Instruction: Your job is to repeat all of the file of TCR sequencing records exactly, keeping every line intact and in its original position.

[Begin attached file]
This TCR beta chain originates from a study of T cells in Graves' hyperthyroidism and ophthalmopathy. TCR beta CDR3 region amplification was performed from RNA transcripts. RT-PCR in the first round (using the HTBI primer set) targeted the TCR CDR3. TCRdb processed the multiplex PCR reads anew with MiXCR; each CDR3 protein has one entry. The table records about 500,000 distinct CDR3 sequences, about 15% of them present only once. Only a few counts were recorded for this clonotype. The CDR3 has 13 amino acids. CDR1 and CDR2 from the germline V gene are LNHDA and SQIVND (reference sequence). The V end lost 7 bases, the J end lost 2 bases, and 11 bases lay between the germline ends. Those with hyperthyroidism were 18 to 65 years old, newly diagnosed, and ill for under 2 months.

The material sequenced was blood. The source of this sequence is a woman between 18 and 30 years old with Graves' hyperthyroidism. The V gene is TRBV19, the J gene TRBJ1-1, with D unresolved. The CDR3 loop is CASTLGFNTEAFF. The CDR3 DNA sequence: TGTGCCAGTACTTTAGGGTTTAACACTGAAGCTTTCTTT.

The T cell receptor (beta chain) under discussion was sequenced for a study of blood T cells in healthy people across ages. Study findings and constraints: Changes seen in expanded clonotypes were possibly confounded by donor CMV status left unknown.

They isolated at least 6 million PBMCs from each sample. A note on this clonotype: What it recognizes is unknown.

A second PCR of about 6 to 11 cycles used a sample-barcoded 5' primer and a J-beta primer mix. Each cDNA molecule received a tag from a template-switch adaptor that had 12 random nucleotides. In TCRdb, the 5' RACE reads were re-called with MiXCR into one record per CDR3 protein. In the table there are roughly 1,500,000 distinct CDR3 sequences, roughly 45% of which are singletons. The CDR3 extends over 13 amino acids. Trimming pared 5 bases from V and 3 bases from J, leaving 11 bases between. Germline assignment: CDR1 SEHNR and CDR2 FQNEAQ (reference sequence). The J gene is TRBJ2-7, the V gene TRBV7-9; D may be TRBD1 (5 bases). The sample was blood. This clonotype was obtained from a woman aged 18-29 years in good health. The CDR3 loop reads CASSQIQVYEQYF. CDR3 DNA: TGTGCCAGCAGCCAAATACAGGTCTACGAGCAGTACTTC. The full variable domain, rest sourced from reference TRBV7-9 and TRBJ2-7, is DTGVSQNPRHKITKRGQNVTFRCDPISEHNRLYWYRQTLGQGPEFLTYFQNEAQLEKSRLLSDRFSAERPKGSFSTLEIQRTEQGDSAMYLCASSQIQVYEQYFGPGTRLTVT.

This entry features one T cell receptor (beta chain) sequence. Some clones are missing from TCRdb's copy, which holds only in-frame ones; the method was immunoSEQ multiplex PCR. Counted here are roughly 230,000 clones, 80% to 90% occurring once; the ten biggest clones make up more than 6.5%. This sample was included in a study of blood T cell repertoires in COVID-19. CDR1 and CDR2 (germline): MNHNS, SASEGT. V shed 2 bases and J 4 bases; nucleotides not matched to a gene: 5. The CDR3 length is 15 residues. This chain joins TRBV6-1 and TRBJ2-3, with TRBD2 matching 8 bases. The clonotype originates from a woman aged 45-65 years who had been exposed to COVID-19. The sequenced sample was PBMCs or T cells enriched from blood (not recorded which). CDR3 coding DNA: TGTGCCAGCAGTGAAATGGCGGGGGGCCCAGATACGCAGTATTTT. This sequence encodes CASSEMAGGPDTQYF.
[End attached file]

This TCR beta chain originates from a study of T cells in Graves' hyperthyroidism and ophthalmopathy. TCR beta CDR3 region amplification was performed from RNA transcripts. RT-PCR in the first round (using the HTBI primer set) targeted the TCR CDR3. TCRdb processed the multiplex PCR reads anew with MiXCR; each CDR3 protein has one entry. The table records about 500,000 distinct CDR3 sequences, about 15% of them present only once. Only a few counts were recorded for this clonotype. The CDR3 has 13 amino acids. CDR1 and CDR2 from the germline V gene are LNHDA and SQIVND (reference sequence). The V end lost 7 bases, the J end lost 2 bases, and 11 bases lay between the germline ends. Those with hyperthyroidism were 18 to 65 years old, newly diagnosed, and ill for under 2 months.

The material sequenced was blood. The source of this sequence is a woman between 18 and 30 years old with Graves' hyperthyroidism. The V gene is TRBV19, the J gene TRBJ1-1, with D unresolved. The CDR3 loop is CASTLGFNTEAFF. The CDR3 DNA sequence: TGTGCCAGTACTTTAGGGTTTAACACTGAAGCTTTCTTT.

The T cell receptor (beta chain) under discussion was sequenced for a study of blood T cells in healthy people across ages. Study findings and constraints: Changes seen in expanded clonotypes were possibly confounded by donor CMV status left unknown.

They isolated at least 6 million PBMCs from each sample. A note on this clonotype: What it recognizes is unknown.

A second PCR of about 6 to 11 cycles used a sample-barcoded 5' primer and a J-beta primer mix. Each cDNA molecule received a tag from a template-switch adaptor that had 12 random nucleotides. In TCRdb, the 5' RACE reads were re-called with MiXCR into one record per CDR3 protein. In the table there are roughly 1,500,000 distinct CDR3 sequences, roughly 45% of which are singletons. The CDR3 extends over 13 amino acids. Trimming pared 5 bases from V and 3 bases from J, leaving 11 bases between. Germline assignment: CDR1 SEHNR and CDR2 FQNEAQ (reference sequence). The J gene is TRBJ2-7, the V gene TRBV7-9; D may be TRBD1 (5 bases). The sample was blood. This clonotype was obtained from a woman aged 18-29 years in good health. The CDR3 loop reads CASSQIQVYEQYF. CDR3 DNA: TGTGCCAGCAGCCAAATACAGGTCTACGAGCAGTACTTC. The full variable domain, rest sourced from reference TRBV7-9 and TRBJ2-7, is DTGVSQNPRHKITKRGQNVTFRCDPISEHNRLYWYRQTLGQGPEFLTYFQNEAQLEKSRLLSDRFSAERPKGSFSTLEIQRTEQGDSAMYLCASSQIQVYEQYFGPGTRLTVT.

This entry features one T cell receptor (beta chain) sequence. Some clones are missing from TCRdb's copy, which holds only in-frame ones; the method was immunoSEQ multiplex PCR. Counted here are roughly 230,000 clones, 80% to 90% occurring once; the ten biggest clones make up more than 6.5%. This sample was included in a study of blood T cell repertoires in COVID-19. CDR1 and CDR2 (germline): MNHNS, SASEGT. V shed 2 bases and J 4 bases; nucleotides not matched to a gene: 5. The CDR3 length is 15 residues. This chain joins TRBV6-1 and TRBJ2-3, with TRBD2 matching 8 bases. The clonotype originates from a woman aged 45-65 years who had been exposed to COVID-19. The sequenced sample was PBMCs or T cells enriched from blood (not recorded which). CDR3 coding DNA: TGTGCCAGCAGTGAAATGGCGGGGGGCCCAGATACGCAGTATTTT. This sequence encodes CASSEMAGGPDTQYF.